this chart to us the most important findings of the poll – how people feel about the guilt or innocence of the the chief justice on the charges brought to him bu the HOR (House Of Representatives).
it is important to take note of this from the Pulse Asia website:
The survey fieldwork was conducted from February 26 to March 9, 2012 using face-to-face interviews. The following developments preoccupied Filipinos immediately prior to and during the conduct of the interviews for this survey: (1) the ongoing impeachment trial of Supreme Court Chief Justice Renato C. Corona* ; (2) the arraignment for electoral fraud of former President and incumbent Pampanga Representative Gloria Macapagal-Arroyo; (3) the death and destruction caused by a 6.9 intensity earthquake in the Visayas on 06 February 2012; (4) the commemoration of the 26th anniversary of EDSA People Power I; (5) the controversies involving a few presidential appointees; (6) the death of Negros Occidental Representative Ignacio Arroyo and the fight over his remains; and (7) the increase in oil prices, fluctuating power rates, declining headline inflation rate, and the record-breaking performance of the Philippine Stock Exchange.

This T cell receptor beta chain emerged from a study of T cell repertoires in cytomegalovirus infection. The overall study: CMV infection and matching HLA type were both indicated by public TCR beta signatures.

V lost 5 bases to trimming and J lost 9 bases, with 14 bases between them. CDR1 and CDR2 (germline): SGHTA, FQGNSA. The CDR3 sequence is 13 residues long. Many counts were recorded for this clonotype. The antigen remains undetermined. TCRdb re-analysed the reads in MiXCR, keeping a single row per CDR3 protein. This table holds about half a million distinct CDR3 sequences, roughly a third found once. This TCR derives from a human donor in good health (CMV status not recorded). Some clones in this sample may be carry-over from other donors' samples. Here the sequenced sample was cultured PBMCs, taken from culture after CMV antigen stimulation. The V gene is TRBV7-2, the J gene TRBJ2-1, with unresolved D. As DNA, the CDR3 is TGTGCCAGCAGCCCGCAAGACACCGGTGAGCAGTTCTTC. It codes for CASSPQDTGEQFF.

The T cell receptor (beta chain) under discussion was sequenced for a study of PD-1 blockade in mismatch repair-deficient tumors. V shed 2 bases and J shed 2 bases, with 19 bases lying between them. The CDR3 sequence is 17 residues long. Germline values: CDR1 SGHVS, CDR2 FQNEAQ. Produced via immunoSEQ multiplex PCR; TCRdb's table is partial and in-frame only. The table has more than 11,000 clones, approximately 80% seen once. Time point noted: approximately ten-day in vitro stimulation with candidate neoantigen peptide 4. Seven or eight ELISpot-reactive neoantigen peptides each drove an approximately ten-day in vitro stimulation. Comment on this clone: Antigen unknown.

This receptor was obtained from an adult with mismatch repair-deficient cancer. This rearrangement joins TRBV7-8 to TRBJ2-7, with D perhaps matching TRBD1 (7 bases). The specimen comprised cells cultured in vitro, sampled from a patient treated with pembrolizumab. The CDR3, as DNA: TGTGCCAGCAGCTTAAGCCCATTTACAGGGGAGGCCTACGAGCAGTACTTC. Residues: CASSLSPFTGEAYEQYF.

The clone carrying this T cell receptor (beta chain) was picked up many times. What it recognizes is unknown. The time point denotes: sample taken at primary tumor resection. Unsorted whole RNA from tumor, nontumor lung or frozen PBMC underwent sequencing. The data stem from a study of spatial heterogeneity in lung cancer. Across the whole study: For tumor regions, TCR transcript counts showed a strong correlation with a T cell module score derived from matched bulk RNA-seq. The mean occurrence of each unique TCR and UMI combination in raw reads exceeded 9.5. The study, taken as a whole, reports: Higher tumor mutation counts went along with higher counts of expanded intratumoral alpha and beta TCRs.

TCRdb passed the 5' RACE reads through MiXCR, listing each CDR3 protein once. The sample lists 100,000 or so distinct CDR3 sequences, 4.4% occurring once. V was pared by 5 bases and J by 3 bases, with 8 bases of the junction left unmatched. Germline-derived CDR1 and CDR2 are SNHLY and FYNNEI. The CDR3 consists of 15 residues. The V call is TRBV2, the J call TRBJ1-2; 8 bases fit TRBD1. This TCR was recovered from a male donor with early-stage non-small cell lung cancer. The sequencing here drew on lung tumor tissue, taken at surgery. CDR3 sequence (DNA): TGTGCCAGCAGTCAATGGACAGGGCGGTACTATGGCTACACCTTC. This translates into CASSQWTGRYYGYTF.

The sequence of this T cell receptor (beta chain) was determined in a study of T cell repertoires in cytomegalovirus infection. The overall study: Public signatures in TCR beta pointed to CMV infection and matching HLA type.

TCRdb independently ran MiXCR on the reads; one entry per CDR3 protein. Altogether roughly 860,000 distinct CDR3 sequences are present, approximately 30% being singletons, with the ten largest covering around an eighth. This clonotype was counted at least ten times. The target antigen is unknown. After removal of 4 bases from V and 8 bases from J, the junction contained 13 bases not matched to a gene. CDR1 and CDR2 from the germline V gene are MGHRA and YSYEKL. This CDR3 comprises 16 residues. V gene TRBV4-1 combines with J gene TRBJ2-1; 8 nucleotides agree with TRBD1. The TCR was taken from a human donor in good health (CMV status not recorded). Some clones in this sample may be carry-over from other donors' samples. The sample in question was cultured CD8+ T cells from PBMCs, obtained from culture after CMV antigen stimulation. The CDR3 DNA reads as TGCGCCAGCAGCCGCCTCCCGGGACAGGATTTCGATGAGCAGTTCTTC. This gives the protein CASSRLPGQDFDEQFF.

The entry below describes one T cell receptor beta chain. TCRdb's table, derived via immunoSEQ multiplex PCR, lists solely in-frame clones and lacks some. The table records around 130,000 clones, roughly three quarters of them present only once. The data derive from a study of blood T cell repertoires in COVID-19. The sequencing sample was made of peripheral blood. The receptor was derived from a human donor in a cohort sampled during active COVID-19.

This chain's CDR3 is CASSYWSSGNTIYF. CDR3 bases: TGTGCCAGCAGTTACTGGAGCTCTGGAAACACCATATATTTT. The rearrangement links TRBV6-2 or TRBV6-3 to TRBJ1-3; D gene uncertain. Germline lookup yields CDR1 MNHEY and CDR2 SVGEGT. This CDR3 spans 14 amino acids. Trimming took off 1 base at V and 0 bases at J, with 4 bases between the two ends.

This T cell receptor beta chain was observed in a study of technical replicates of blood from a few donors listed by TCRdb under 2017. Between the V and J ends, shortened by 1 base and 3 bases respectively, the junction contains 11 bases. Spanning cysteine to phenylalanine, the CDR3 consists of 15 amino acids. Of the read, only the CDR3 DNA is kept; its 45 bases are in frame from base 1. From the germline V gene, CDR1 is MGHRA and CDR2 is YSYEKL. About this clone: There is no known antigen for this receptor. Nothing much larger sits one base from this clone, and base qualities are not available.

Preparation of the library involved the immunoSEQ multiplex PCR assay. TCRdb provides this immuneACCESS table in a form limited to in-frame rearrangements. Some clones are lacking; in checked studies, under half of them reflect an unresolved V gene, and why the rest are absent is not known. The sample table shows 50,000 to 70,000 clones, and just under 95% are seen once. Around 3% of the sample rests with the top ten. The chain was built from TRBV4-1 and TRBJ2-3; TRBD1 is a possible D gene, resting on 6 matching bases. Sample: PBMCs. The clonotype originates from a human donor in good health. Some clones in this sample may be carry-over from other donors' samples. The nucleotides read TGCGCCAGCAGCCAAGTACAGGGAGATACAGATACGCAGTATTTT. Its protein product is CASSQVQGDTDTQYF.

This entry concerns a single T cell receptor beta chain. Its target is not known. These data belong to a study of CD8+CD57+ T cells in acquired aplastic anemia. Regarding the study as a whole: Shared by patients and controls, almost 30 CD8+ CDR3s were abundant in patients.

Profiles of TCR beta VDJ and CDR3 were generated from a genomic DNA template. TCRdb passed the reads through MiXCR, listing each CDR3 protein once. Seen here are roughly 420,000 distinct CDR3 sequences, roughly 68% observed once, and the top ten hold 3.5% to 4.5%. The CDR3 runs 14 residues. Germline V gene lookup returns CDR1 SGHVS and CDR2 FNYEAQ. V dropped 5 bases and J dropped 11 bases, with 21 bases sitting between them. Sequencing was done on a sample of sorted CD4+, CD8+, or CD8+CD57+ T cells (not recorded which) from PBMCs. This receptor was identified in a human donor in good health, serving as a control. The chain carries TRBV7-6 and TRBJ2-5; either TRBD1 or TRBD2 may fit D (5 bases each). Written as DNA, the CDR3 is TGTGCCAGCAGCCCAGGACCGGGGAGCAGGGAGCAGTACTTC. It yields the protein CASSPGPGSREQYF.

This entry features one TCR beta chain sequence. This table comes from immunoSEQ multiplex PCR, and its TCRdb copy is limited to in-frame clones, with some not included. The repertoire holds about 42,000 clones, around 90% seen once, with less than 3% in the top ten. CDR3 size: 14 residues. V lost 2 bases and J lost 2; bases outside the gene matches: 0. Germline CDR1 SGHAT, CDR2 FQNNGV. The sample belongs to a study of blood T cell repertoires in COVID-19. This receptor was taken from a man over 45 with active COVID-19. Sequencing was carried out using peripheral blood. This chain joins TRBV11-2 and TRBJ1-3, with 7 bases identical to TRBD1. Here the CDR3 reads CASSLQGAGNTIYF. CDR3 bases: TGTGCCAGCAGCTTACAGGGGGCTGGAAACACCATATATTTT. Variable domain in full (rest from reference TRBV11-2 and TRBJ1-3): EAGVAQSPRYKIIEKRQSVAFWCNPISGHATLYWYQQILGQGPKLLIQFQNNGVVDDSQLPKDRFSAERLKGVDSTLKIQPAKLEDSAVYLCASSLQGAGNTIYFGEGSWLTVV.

this survey was conducted while the prosecution was still presenting their witnesses and evidence to the court. the defense has not started any of their presentations yet.
- the significant difference in those who believe corona is guilty at 47% versus those who believe he is innocent at 5% is a very significant finding. that means at that point in time when the poll was taken, when the prosecution was still making their case, the people was seeing corona as guilty.
- we were of the view that the prosecution team was screwing up big time. we are not lawyers but we can tell they were doing a very bad job. the only time the prosecution did well was when neil tupas, the lead prosecutor delivered his opening speech during the trial. everything after that speech was horrible for the prosecution. he did well because he read a written speech.